IT WAS 50 years ago this August that the Rev. Martin Luther King Jr. closed his speech on the steps of the Lincoln Memorial with his rendering of a dream he had for the country’s future. The soaring final sentences were somewhat extemporaneous — he let his emotions and sense of the occasion carry him past parts of the prepared text and on to the right words, concluding with the rousing “Free at last, free at last, thank God almighty we are free at last.” It was an exultant moment for much of this country, and in the national memory it has acquired the gauzy image of a happy ending to our long struggle with racial inequality and bigotry. Less vibrant in memory is an image from less than three weeks later: four girls dressed all in white because they were to lead youth day services at their Birmingham, Ala., church, their lives suddenly ended by a racial terrorist bombing.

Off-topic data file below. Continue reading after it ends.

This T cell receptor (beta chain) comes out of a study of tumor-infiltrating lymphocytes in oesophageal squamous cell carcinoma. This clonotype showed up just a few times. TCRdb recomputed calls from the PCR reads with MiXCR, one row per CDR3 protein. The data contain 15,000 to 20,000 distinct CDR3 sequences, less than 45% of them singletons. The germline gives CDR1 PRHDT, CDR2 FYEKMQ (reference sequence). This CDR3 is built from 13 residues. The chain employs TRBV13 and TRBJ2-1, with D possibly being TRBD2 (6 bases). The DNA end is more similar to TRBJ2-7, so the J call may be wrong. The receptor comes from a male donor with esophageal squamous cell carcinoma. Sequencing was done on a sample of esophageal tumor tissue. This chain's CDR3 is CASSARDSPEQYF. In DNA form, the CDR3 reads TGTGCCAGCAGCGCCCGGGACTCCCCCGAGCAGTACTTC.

“During the short career of Martin Luther King Jr., between 1954 and 1968, the nonviolent civil rights movement lifted the patriotic spirit of the United States toward our defining national purpose,” writes Taylor Branch, a chronicler of those years. But it was a hard lifting. In the years after the dream speech there were racially motivated murders in the South and riots in large cities in the North. Dr. King, who had emerged as a national figure amid the moral clarity of the Montgomery, Ala., bus boycott, found himself under attack from others in the civil rights movement for not pushing hard or fast enough, from the emerging black-power forces for being insufficiently “militant” and from people who disapproved of his emerging stands on the Vietnam war or economic issues. And then the King years ended in yet another atrocious act of violence — his assassination at a Memphis hotel. “Most of us will be grandparents before we can lead normal lives,” said one leader at the height of the civil rights movement in the early 1960s. He meant that the striving and agitating and the demonstrations were going to have to go on for a long, long time.